Conduits, People, Indexes, People

I was captivated by the boldness of Hickey’s remarks as he referred to the various epochs of contemporary art, declaring that art funded by a granting agency falls flat and lacks creative innovation — that zing and punch.  Historically, the making of art has always been mischievous, as instinctively ingrained in the artist is the urge to challenge power and every authority figure possible.  –Vency Yun @ Art21

In the name of this blog is the subtitle: “this is not about science.” As a result I tend to pull a lot of things from unscienc-y places because as non-scientists, it’s good to get some fresh perspective. This quote got me going on the institutions and fields that librarianship draws its’ current thinking: social science and “information science.” Both of these fields provide valuable insight into what it is we do as librarians, but it also abstracts us from what it is that we do on a daily basis: help people find and create new knowledge. I see a lot of interesting research in LIS land. I see a lot of it that somebody could see coming a mile away. Still, a lot of it tends to be descriptive of what is happening now, but lacks a real discussion about ways to move forward. We’re a conservative bunch, but I sometimes yearn for non-institutional, human, and emotional thinking.

A good challenge to this is David Wedaman’s post at Tame The Web on the end of “Conduit Thinking“:

Here’s what I predict: we’ll wade in among the people and become them, engaging in the definition and resolution of problems that are unconduitable, because unique, complex, asymmetrical, or political. Our service provision will be indistinguishable from the normal activities of our community. We will flit happily among those teaching, learning, and doing research.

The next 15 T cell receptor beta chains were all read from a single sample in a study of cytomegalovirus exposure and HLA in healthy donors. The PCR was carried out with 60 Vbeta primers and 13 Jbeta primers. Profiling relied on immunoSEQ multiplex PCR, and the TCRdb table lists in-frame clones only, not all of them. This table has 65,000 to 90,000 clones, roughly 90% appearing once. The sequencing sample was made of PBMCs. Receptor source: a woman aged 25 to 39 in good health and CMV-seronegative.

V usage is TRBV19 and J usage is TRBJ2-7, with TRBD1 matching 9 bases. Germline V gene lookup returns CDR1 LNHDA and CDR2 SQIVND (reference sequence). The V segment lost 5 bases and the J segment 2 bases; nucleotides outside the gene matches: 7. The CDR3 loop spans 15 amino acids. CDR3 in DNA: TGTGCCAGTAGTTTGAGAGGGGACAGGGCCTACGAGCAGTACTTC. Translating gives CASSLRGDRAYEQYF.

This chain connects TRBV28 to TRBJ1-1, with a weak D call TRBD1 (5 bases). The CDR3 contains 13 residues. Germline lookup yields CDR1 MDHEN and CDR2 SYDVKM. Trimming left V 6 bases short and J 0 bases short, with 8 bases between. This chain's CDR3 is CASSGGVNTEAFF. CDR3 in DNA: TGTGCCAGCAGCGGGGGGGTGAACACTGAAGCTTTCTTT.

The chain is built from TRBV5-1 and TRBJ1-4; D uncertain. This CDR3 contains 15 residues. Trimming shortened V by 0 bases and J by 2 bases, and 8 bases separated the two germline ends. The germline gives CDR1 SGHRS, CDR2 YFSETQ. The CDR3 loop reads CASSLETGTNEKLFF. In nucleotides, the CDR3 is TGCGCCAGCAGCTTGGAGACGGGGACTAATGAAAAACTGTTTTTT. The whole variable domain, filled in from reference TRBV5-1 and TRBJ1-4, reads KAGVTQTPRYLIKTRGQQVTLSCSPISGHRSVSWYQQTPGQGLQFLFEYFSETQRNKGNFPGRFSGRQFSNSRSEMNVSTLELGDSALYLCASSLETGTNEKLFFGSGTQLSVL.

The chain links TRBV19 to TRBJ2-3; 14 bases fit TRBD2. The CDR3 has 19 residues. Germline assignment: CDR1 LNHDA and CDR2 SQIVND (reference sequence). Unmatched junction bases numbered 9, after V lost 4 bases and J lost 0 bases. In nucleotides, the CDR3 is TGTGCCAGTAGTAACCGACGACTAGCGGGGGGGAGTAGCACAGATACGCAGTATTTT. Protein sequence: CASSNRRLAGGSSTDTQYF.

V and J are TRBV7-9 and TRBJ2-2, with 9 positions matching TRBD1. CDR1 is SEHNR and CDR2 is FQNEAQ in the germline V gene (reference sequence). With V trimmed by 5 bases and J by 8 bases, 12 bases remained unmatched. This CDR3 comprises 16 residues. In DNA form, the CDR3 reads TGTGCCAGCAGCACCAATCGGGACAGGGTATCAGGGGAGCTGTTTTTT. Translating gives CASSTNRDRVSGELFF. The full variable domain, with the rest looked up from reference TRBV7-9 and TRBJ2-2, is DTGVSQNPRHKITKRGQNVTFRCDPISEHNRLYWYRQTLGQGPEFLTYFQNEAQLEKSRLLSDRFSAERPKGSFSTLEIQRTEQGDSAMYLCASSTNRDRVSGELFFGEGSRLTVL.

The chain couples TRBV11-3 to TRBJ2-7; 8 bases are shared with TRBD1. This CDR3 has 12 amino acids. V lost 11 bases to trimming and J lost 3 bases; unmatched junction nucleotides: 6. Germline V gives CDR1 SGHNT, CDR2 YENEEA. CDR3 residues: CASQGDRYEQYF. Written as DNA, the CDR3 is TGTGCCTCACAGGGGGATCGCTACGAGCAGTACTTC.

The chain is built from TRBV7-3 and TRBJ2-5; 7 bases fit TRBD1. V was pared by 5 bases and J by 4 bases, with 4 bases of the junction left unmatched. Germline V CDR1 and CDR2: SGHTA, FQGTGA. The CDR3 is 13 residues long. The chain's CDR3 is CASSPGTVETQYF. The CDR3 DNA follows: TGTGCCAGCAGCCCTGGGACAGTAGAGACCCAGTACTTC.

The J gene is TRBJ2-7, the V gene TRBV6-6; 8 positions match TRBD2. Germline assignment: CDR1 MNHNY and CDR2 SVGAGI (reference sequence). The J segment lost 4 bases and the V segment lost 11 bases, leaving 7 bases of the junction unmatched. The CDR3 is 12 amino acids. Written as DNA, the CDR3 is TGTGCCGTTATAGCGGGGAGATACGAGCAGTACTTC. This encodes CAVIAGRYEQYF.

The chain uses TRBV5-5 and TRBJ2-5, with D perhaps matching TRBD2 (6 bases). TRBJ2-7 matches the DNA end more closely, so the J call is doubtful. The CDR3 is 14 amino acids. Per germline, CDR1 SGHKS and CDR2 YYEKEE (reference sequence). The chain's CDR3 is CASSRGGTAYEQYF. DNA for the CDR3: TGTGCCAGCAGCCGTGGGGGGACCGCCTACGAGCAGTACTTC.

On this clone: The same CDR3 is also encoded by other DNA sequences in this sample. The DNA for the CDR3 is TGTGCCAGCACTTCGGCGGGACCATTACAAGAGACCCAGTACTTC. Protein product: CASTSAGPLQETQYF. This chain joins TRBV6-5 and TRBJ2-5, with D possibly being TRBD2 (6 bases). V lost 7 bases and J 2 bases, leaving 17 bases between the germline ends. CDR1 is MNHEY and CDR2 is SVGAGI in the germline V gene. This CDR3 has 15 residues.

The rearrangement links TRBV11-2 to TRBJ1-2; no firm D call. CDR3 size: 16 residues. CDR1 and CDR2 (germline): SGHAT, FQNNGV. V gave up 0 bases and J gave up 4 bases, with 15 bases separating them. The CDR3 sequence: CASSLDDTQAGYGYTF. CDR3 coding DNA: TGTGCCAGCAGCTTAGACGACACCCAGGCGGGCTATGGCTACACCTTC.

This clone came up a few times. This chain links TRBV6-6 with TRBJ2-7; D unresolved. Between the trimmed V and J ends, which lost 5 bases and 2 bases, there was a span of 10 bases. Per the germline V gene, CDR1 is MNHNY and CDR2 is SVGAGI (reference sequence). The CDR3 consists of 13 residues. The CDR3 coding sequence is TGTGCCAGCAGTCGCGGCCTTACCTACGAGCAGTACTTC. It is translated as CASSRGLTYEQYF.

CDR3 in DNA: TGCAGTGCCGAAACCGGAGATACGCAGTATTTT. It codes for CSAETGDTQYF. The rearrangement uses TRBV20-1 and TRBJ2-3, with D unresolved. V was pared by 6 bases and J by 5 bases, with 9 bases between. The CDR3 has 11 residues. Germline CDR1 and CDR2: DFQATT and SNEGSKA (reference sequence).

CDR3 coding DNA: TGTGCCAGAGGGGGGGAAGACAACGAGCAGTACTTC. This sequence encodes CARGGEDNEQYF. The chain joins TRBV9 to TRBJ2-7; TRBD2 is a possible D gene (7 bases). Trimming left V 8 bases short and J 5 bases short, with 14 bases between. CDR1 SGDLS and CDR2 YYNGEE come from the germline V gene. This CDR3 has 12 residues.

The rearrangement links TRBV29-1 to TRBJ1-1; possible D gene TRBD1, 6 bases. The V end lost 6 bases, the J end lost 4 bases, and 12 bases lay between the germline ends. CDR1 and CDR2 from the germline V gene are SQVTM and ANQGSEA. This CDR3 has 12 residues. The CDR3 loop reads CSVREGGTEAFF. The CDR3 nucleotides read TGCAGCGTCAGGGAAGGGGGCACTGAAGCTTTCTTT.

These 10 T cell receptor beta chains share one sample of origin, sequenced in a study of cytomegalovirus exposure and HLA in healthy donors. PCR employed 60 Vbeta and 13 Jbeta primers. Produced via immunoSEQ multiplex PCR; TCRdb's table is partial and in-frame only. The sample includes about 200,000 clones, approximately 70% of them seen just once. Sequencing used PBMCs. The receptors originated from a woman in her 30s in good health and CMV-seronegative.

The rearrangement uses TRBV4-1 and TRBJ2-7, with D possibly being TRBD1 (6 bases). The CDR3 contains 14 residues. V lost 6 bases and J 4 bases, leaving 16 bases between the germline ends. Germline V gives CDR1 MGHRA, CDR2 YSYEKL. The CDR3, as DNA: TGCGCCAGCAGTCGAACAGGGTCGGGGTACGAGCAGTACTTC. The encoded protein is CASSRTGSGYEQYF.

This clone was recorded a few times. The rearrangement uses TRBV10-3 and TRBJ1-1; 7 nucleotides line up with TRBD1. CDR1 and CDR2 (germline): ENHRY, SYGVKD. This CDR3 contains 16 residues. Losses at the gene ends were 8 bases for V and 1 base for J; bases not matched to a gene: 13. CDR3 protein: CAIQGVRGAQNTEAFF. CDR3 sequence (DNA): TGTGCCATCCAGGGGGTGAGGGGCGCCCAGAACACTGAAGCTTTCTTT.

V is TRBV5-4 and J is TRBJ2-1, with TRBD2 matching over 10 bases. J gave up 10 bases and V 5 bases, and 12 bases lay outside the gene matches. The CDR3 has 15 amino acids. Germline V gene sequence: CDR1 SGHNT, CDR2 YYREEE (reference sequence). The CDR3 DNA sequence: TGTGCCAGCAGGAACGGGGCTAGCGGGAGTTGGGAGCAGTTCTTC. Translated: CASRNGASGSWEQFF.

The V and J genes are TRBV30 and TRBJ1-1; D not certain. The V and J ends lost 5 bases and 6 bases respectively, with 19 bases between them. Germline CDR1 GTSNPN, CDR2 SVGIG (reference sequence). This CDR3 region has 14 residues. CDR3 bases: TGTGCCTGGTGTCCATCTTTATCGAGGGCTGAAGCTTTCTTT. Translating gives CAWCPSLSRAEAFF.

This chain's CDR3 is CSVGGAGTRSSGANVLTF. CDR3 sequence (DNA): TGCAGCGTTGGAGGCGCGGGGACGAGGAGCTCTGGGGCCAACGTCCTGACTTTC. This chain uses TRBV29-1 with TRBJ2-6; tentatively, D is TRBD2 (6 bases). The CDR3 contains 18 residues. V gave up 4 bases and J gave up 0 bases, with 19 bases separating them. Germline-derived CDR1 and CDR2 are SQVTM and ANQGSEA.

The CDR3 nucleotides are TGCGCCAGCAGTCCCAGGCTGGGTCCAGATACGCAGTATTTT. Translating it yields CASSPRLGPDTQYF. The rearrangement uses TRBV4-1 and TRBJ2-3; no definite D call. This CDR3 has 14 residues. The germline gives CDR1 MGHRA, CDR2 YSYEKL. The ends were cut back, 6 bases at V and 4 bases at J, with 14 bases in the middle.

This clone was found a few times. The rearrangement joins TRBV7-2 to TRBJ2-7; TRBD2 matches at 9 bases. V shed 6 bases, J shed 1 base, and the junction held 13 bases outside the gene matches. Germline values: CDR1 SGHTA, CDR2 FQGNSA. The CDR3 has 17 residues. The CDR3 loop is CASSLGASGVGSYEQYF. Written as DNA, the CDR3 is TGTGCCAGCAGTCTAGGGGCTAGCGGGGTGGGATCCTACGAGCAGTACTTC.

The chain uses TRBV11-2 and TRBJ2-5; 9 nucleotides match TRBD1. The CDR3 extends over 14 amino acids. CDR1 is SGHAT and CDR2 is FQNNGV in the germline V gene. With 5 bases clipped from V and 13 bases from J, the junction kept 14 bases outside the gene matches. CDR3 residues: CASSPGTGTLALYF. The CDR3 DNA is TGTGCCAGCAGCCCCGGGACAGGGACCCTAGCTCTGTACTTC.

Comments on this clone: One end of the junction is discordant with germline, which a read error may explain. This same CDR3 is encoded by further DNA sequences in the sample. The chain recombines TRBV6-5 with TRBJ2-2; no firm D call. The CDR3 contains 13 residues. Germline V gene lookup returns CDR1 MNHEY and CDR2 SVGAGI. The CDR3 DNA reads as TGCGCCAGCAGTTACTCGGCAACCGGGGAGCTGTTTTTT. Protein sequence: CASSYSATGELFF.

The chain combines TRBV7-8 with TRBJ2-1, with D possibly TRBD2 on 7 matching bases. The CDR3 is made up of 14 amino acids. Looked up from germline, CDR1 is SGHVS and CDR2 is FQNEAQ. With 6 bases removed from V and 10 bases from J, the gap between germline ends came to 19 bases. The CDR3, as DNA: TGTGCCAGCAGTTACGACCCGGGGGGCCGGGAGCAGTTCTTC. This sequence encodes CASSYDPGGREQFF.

Copyright Hilary Shedel

 

This sounds pretty out there, but I happen to agree with it. It’s worth directing this post to somebody who has good advice with those things that sometimes escape the easily conduitable, Seth Godin. He makes the point that TV and radio ads, along with billboards are unmeasurable. They escape the easy metric of counting web-clicks. They have no easy conduit to show their worth to the person buying it. So Godin makes a simple statement: “Try to measure unmeasurable media and use that to make decisions. You’ll get it wrong. Sure, some sophisticated marketers get good hints from their measurements, but it’s still an art, not a science.” Likewise, the “unique, complex, asymmetrical, or political” problems that reference librarians face are unmeasurable and unconduitable. All of this has to do with the abstraction of information that happens when it is collected and organized. The human, the complex, the real knowledge gets lost in the abstraction, in the conduit.

An example: one of the slowmedia bloggers decided to stop using Google to search. Part of why they did this was because of the imposition of SEO practices in obfuscating the actually useful stuff, which is obvious, but their reasoning goes much deeper:

The search engine is thus the extension of what used to be a book’s index. An index leads me quickly to the things that I already knew. I can retrieve the quotes from a book. However an index does not replace the table of contents, let alone an abstract.